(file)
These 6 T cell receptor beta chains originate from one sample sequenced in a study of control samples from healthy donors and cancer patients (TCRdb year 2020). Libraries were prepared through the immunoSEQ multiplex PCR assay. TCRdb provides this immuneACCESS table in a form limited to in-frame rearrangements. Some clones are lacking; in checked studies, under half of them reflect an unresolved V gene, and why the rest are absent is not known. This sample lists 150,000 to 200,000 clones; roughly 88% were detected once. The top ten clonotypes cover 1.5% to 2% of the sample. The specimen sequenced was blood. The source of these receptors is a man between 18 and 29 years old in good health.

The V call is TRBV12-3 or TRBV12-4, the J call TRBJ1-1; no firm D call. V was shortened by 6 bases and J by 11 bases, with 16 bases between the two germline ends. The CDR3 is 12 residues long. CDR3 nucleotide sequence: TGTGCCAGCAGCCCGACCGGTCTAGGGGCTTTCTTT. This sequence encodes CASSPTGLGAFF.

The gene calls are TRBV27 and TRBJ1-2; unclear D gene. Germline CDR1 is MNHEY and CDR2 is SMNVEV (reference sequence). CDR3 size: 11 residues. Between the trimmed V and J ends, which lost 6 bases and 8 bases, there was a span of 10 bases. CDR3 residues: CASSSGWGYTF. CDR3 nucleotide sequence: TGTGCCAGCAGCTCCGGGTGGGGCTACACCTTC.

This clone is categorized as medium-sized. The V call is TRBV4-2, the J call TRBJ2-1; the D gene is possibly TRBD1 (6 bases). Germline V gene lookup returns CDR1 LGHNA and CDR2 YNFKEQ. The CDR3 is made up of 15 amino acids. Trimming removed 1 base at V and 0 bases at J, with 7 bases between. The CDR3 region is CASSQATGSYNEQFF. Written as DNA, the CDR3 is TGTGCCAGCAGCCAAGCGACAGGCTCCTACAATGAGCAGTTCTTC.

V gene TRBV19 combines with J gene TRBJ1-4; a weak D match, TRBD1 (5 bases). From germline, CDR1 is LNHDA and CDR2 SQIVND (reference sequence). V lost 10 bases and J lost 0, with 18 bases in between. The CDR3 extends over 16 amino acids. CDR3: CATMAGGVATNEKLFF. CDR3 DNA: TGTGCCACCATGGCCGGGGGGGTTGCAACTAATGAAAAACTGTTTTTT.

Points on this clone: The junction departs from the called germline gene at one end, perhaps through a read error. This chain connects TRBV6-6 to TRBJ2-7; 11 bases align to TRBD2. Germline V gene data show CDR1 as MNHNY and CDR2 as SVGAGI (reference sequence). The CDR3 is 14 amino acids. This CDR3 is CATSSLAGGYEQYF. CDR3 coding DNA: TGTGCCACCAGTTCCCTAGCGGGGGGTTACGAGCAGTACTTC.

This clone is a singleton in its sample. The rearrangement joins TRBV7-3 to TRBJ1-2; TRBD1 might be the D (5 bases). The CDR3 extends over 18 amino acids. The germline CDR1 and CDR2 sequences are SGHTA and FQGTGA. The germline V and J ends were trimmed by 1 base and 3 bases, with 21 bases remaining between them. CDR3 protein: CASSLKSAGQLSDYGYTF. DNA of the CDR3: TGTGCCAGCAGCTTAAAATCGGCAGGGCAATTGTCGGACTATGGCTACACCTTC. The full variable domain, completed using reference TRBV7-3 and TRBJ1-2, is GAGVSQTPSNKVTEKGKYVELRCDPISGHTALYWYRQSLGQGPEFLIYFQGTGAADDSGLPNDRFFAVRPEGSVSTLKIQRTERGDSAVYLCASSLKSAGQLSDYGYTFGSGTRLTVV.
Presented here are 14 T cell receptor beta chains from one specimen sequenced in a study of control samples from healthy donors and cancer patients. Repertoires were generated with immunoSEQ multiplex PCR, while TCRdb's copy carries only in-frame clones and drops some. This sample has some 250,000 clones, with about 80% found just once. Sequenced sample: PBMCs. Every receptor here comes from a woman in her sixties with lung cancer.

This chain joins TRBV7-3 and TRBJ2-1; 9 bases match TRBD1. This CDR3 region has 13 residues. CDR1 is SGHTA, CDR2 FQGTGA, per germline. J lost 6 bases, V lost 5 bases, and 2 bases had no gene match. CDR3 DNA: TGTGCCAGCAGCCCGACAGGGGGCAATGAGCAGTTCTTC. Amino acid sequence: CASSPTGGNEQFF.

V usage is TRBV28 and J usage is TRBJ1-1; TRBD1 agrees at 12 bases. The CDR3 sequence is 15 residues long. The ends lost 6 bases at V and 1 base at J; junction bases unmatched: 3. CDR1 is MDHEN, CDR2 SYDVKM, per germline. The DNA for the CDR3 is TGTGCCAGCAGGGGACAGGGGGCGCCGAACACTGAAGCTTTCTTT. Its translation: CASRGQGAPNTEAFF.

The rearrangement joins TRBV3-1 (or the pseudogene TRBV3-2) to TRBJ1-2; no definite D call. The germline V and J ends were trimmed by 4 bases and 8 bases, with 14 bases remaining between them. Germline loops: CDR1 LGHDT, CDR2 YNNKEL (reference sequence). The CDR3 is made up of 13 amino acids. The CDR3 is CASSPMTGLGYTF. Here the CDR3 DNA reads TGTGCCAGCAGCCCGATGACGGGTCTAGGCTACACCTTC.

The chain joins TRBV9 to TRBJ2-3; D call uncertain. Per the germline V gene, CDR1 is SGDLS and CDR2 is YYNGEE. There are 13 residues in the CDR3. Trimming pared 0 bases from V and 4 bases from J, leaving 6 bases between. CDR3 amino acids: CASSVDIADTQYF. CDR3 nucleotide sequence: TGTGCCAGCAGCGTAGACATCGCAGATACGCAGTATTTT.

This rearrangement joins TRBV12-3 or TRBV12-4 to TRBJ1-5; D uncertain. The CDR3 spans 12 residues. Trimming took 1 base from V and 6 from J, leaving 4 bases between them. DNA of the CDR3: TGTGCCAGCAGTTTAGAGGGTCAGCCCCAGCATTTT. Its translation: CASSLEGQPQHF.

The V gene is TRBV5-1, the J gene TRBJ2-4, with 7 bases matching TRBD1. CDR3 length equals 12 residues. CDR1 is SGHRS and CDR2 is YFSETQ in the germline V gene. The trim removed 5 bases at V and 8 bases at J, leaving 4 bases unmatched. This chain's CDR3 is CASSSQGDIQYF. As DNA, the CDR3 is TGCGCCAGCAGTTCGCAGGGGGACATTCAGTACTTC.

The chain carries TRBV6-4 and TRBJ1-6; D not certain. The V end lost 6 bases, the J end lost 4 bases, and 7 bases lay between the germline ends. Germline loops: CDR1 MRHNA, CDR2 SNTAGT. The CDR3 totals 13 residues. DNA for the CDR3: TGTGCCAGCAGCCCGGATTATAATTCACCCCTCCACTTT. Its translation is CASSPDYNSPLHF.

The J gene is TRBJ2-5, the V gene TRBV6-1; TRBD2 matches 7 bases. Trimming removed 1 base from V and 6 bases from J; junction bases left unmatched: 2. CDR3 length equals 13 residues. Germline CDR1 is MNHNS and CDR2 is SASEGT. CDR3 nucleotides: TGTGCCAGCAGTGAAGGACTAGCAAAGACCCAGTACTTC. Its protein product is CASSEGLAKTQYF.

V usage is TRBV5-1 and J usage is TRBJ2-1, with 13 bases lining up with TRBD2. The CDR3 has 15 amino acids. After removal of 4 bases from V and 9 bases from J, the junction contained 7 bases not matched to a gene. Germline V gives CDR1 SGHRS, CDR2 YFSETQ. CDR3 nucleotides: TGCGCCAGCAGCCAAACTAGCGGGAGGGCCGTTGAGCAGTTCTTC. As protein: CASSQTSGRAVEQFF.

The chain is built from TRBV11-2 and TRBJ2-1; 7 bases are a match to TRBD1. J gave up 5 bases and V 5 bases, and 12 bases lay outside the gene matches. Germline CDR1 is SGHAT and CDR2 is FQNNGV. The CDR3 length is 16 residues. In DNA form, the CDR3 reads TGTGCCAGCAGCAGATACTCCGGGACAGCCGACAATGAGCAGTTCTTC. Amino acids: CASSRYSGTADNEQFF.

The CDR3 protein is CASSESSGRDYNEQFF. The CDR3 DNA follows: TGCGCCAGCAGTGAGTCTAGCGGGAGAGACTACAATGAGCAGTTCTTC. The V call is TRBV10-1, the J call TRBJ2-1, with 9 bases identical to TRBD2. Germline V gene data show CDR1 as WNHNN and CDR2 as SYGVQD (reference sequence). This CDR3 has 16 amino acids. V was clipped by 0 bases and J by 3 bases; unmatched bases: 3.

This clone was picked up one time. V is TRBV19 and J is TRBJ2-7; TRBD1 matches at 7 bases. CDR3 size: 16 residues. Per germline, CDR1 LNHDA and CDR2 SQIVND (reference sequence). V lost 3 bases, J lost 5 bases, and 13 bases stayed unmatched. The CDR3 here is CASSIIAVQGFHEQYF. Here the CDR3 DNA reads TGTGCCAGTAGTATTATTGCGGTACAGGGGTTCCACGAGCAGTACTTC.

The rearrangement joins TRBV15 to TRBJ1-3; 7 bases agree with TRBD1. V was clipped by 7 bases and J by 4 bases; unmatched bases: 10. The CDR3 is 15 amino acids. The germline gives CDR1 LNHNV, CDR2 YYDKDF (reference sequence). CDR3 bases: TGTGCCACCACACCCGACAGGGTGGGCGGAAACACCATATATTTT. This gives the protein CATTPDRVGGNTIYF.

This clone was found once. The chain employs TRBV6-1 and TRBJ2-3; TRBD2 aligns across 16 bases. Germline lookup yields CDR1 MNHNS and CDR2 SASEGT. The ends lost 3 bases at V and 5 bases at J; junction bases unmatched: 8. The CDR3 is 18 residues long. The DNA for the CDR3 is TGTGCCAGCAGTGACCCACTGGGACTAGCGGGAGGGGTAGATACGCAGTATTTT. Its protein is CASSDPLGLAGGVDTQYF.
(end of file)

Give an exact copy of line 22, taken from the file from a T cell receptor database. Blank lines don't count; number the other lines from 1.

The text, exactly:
This clone was found once. The chain employs TRBV6-1 and TRBJ2-3; TRBD2 aligns across 16 bases. Germline lookup yields CDR1 MNHNS and CDR2 SASEGT. The ends lost 3 bases at V and 5 bases at J; junction bases unmatched: 8. The CDR3 is 18 residues long. The DNA for the CDR3 is TGTGCCAGCAGTGACCCACTGGGACTAGCGGGAGGGGTAGATACGCAGTATTTT. Its protein is CASSDPLGLAGGVDTQYF.